Most grape scion cultivars grown around the world are derived from a single species, Vitis vinifera. Yet, the proportion of interspecific hybrids is increasing for a variety of reasons, including resistance to abiotic stresses such as low temperatures; societal, economic and environmental pressures to reduce pesticide usage; and to add a greater range of flavors to new table grape cultivars.
Session 4: New disease tolerant varieties
How to deal with the Green Deal – Resistant grapevine varieties to reduce the use of pesticides in the EU
With its Farm-to-Fork Strategy, which is a part of the European Green Deal, the European Union aims at reducing the amount of pesticides used in agriculture by 50% until 2030. As viticulture uses around 70% of the fungicides in the EU, there is substantial pressure on winemakers to reduce their pesticide input. On top of the political goal, winegrowers face increased pressure from the public demanding a more sustainable production of wine.
Climate change will require the adaptation of agricultural systems and among the different means of adaptation, changing plant material is a promising strategy. In viticulture, different levels of diversity are currently exploited: clonal and varietal diversity for rootstocks and scions. A huge quantity of research aims to evaluate different genotypes in different environmental conditions to identify which ones are the best adapted and the most tolerant to future environmental conditions.
The real sour grapes: genetic Loci, genes, and metabolic changes associated with grape malate levels
Insufficient levels of malate and lack of acidity in commercial grape cultivars (V.vinifera) hinders the quality of fruit grown in warm climates. Conversely, excessive levels of malate and sourness in wild Vitis grape, leads to unpalatable fruit and complicates the introgression of valuable disease resistant alleles through breeding. Nonetheless, albeit decades of research, knowledge regarding the molecular regulation of malate levels in grape remains limited.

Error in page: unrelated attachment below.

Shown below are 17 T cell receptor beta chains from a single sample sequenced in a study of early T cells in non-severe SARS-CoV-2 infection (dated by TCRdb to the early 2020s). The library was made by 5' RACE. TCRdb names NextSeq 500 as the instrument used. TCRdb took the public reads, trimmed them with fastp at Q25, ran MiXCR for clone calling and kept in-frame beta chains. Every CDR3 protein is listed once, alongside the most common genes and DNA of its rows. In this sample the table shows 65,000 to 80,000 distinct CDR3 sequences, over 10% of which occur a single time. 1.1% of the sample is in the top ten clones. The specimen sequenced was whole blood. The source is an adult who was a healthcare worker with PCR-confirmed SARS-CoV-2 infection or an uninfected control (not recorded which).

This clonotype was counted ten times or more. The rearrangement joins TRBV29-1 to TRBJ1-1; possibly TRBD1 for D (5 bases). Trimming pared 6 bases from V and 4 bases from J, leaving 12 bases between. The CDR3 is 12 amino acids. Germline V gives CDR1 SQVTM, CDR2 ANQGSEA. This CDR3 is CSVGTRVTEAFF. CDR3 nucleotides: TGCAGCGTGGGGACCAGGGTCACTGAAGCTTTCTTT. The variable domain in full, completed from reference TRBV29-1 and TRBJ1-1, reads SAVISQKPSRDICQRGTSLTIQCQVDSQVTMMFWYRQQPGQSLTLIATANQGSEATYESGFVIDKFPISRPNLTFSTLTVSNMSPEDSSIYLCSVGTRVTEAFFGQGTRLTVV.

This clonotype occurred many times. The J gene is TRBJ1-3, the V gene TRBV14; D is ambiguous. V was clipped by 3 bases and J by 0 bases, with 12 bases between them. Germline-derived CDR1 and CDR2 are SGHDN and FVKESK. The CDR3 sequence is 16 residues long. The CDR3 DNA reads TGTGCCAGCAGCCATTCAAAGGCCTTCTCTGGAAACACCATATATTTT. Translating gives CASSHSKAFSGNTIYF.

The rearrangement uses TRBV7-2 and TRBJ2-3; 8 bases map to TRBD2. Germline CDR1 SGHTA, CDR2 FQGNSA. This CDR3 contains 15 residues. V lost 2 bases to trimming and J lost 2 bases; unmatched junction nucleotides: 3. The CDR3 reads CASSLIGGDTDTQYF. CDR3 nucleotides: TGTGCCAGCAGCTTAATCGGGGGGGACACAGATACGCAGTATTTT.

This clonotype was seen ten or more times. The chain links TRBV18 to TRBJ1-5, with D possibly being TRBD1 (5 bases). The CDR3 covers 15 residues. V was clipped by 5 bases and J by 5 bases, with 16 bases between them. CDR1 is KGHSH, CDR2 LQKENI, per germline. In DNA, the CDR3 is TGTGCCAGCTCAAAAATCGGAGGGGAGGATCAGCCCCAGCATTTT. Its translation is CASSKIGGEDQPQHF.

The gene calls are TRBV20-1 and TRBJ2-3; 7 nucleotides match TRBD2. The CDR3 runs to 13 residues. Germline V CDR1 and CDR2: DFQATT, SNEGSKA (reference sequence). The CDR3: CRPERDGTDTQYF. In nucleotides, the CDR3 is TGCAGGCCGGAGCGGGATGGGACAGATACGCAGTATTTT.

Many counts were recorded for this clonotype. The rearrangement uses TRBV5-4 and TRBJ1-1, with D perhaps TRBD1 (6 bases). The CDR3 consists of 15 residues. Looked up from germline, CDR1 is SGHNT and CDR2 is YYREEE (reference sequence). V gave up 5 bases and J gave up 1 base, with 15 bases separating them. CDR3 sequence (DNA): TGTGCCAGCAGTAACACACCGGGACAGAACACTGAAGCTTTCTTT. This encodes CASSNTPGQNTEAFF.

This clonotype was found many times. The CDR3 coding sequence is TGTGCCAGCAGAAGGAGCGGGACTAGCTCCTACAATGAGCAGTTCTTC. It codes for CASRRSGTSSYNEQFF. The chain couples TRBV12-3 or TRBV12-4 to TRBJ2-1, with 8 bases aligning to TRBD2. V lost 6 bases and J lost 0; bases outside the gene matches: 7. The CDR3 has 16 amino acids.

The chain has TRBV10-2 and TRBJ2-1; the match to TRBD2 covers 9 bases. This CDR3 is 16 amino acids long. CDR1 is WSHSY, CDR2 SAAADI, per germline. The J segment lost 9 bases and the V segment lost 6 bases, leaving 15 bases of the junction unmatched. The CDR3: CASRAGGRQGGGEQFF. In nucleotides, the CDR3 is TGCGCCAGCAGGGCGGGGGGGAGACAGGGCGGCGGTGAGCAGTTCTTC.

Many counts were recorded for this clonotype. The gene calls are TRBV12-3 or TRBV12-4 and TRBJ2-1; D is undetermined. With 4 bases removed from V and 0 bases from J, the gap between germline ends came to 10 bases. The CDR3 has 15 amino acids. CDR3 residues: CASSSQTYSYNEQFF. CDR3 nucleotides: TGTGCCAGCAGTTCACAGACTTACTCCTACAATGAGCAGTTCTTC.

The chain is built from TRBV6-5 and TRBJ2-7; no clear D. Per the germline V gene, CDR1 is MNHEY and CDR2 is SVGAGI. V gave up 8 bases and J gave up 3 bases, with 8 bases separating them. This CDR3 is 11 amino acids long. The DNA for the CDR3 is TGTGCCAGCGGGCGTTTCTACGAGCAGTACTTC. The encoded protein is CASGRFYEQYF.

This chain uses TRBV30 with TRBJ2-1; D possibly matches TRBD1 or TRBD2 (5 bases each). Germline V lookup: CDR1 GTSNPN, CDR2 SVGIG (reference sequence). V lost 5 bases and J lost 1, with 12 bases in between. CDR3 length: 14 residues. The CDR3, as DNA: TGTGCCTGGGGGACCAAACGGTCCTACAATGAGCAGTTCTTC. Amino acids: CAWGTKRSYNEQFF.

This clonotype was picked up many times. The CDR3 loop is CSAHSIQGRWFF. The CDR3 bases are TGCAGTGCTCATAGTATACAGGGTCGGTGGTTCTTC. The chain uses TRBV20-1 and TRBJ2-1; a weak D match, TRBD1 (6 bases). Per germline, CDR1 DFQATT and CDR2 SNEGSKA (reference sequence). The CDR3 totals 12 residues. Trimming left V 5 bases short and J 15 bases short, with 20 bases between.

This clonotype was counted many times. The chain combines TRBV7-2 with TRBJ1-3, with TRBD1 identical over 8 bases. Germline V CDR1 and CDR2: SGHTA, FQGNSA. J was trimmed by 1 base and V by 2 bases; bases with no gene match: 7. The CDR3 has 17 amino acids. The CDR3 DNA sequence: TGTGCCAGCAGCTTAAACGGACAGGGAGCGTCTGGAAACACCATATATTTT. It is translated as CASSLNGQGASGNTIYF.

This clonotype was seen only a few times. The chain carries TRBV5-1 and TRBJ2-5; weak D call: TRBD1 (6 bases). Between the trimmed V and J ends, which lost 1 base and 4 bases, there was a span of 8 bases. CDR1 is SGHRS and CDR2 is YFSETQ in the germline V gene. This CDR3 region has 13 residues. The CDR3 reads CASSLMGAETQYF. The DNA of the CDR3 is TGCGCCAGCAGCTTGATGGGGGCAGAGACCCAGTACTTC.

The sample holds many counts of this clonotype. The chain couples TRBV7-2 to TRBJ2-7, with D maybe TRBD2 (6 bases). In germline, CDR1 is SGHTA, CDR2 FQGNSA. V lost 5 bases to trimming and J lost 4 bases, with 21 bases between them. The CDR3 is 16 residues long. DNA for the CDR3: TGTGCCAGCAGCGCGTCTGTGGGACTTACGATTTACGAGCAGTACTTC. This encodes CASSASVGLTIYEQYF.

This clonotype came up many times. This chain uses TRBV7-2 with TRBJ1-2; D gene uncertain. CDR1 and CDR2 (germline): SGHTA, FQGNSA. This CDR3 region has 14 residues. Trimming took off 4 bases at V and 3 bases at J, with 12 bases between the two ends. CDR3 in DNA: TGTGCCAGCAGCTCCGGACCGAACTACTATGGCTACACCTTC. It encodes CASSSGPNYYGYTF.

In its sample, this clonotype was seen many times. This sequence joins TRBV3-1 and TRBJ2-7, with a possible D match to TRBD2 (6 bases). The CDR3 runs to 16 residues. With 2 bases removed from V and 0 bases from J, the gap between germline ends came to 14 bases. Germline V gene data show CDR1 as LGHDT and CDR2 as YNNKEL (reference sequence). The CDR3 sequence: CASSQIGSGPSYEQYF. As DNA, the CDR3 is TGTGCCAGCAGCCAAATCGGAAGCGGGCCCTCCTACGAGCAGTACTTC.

Since some years, the French wine sector faces strategical challenges, all linked to climate change. Multiple issues have been observed like diseases development, early frost, drought, change in the precocity and maturity of grapes, each one resulting in loss of productivity and yield. In France, the varieties proposed today by nurseries are historical varieties that are not well adapted to those changes. Therefore, Mercier Frères, one of the leading grapevine nursery, has decided to start its own research programs, with the help of its laboratory Novatech, to answer the growing demand for new grapevine varieties.
The French grapevine breeding program for durable resistance to downy and powdery mildew (INRAE-ResDur) was initiated more than 20 years ago to help reduce the heavy use of plant protection products and provide a durable mean to cope with a strong pathogen pressure. This program has now proved to be effective, with about ten new varieties already officially registered. However, there is still a lot to be done (1) to reduce the duration of each breeding cycle, (2) to diversify disease factors’ pyramiding and anticipate emerging diseases, (3) to work towards larger adoption of the new resistant varieties. New breeding schemes incorporating for example genomic prediction of breeding values are being evaluated to accelerate genetic gains, saving cost and time while handling complex traits.
In many regions, climate change leads to an increase in air temperature combined with a reduction of rainfall, intensifying climatic demand and water deficits (WD) (Cardell et al. 2019), which in turn may negatively impact grapevine development, yield and grape composition (Santos et al. 2020). In addition, climate change may also increase disease pressure, leading to further yield and quality losses, besides increasing costs due to increased vineyard spraying (Santos et al. 2020) and reducing viticulture acceptability by consumers (Guichard et al. 2017). Adopting new resistant varieties appears as a promising long-term solution to better manage vine protection, but unfortunately little is known regarding their behavior in front of WD.